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Focus: Manufacturing

Feature Article from Our Manufacturing Subject Area - See All

From SCDigest's On-Target E-Magazine

Nov. 20, 2012

Supply Chain News: Will Consumers Pay more for US-Made Goods?


New Boston Consulting Group Research Says Yes, but Will it Hold True at the Moment of Truth at the Store Shelf?


SCDigest Editorial Staff

There remains much excitement about the potential for a return of manufacturing to US soil from offshore locations, a possibility perhaps even more likely with recent news that the value of China's yuan currency continues to rise against the US dollar. The yuan has recently been trading at around 6.3 per US dollar, the highest rate since 1994, when China launched a new currency-trading system. It is up more than 2% against the dollar since late July, giving US manufacturers in effect a cost advantage of the same amount from the status quo in mid-Summer.

SCDigest Says:


There was a large range between categories of those that said they would pay 10% or more for US made goods. That ranged from 37% for baby food to 20% for toys.

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The higher the value of the yuan, the higher the prices of goods imported from China, all things being equal, although Chinese companies could and do lower prices to keep their exports competitive, often in tandem with government subsidies.


US companies also often pay Chinese suppliers of course in US dollars, which would keep the apparent cost unchanged, but mean less revenue/profit for Chinese manufacturers, meaning they would be pressured to push up prices in dollar terms to stay even. (It is actually more complicated than that, since many commodities are purchased by Chinese manufacturers using US dollars, but we'll end it there).

No one has been more on top of these manufacturing dynamics than the team at Boston Consulting Group, which since 2011 at least has released a series of research that in general is bullish on the possibility of reshoring, at one point even predicting a US "manufacturing renaissance," as the China cost advantage would disappear by 2015 against the most competitive US regions. (See New Study from Boston Consulting Finds China Manufacturing Cost Advantage Over US to Disappear by 2015.)

In the latest of these research efforts, BCG did a series of surveys with consumers relative to whether, if at all, consumers would pay more money to purchase a product that was labeled "Made in USA" versus one labeled "Made in China."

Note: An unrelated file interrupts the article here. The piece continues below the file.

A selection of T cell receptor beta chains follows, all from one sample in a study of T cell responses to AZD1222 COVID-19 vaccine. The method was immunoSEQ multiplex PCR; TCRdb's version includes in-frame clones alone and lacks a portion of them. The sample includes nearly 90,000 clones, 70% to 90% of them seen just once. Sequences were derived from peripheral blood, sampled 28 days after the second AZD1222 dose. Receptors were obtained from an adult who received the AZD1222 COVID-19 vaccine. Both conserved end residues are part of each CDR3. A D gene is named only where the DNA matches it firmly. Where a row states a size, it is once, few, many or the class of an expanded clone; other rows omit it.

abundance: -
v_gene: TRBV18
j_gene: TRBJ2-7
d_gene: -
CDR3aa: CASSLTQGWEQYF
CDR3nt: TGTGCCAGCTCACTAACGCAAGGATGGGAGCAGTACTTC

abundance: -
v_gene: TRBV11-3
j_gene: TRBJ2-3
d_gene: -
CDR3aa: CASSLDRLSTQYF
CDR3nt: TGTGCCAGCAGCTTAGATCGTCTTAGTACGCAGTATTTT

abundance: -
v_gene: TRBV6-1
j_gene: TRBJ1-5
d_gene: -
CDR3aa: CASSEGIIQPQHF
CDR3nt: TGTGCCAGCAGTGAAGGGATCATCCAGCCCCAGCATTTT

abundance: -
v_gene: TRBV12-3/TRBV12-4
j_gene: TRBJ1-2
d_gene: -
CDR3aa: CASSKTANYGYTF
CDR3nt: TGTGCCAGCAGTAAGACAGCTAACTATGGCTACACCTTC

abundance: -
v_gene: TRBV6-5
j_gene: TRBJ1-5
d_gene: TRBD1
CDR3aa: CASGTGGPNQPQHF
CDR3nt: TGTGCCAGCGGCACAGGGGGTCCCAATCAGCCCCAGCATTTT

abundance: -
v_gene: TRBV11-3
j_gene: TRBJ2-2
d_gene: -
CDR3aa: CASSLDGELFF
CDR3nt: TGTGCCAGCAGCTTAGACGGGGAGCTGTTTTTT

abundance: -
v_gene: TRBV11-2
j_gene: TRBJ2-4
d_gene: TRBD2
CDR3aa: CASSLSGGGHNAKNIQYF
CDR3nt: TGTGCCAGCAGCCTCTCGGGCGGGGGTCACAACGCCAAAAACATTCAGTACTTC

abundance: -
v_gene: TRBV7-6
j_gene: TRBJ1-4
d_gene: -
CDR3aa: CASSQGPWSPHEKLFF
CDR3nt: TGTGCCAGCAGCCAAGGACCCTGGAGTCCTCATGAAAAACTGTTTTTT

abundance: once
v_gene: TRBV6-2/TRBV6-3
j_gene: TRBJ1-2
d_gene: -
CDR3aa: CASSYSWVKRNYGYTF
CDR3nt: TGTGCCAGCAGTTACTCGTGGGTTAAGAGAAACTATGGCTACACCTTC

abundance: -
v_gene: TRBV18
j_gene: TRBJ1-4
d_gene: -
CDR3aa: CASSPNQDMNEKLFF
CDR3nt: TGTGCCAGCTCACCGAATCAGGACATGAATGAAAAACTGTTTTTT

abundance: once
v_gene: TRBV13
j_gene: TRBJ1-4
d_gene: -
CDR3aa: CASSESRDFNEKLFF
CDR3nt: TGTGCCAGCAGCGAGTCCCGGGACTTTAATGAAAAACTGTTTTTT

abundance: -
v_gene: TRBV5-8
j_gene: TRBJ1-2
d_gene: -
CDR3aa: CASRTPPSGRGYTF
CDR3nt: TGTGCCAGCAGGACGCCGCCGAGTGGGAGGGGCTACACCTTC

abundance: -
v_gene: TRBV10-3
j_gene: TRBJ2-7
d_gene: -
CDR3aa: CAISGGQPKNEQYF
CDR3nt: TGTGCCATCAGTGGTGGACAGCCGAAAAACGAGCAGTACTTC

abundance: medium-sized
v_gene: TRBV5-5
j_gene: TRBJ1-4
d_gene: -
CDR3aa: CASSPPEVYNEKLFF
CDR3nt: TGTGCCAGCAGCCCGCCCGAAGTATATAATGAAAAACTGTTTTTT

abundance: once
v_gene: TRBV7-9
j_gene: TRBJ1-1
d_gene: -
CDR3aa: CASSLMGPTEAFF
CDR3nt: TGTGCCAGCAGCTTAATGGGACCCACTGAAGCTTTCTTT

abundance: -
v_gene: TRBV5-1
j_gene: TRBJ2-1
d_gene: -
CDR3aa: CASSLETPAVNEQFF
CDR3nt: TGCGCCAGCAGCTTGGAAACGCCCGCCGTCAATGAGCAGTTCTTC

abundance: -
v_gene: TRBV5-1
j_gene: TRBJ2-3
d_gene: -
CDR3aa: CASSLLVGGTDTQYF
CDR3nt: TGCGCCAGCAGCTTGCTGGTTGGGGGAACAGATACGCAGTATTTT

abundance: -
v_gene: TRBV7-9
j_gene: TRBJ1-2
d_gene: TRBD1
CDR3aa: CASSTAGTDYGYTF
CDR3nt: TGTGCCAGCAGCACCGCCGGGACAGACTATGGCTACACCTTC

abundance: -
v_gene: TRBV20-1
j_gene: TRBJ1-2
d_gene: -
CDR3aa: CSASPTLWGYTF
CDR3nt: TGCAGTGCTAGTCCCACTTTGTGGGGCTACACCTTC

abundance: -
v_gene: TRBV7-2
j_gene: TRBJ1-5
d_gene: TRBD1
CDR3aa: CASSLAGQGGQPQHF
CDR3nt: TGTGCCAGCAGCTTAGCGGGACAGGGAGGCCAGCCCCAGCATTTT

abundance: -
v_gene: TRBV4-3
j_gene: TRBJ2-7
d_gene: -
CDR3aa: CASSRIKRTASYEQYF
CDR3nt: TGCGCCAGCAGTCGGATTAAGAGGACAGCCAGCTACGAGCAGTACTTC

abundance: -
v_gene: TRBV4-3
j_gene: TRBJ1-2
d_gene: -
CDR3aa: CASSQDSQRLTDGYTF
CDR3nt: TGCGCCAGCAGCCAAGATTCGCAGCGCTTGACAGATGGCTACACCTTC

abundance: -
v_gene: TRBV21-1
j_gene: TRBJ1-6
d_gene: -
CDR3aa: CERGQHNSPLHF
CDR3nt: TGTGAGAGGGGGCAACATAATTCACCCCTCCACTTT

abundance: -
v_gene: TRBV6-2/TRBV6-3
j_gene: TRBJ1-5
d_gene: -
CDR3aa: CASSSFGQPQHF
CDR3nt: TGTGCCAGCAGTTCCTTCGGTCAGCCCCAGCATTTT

That test was done across 10 different product categories, ranging from appliances to baby food to electronics.

The "headline news" was that across all categories, 80% of US consumers are willing to pay a premium to obtain products made in USA, and that over 20% of consumers are willing to pay more than 10% for goods made domestically.

In fact, 60% of Chinese consumers, who were also surveyed, said they were willing to pay more for a made in America label.

Naturally, the amount of price increase US consumers were willing to pay varied by product category.

(Manufacturing article continued below)




The chart below shows the percent of consumers that were will to pay more by each product category, broken into those that said up to 10% more, and those indicating more than a 10% price premium.




Source: Boston Consulting Group

As can be seen, the percent that would pay something more was actually quite consistent across the categories and averaged 66% in total, but there was a large range between categories of those that said they would pay 10% or more for US made goods. That ranged from 37% for baby food to 20% for toys.

The survey also drilled down into some very specific products, asking consumers at what level of price premium for a US made product over the Chinese made product would they still consider the price a good value.

Here again there was a wide range, with consumers willing to spend just 8% more for made in USA athletic shows, but a whopping 63% for wooden baby toys. In between were gas ranges (19% premium) and cell phones (30%).

The top reasons for paying the price premium were to "keep jobs in the US," respondents said, followed by "feel better about the quality" and then "enjoy the feeling of buying American made."

All told, the results should be encouraging for US manufacturers and retailers - if the results of the survey would play out in the real world.

A fellow named Sam Walton had a similar idea for his Walmart stores with its "Buy American" marketing campaign in the 1990s, but in the end, consumers decided mostly that they would rather have the lower price from China.

What's your reaction to this data from BCG? Do you think it reflects itself in the real world? Let us know your thoughts at the Feedback section below.

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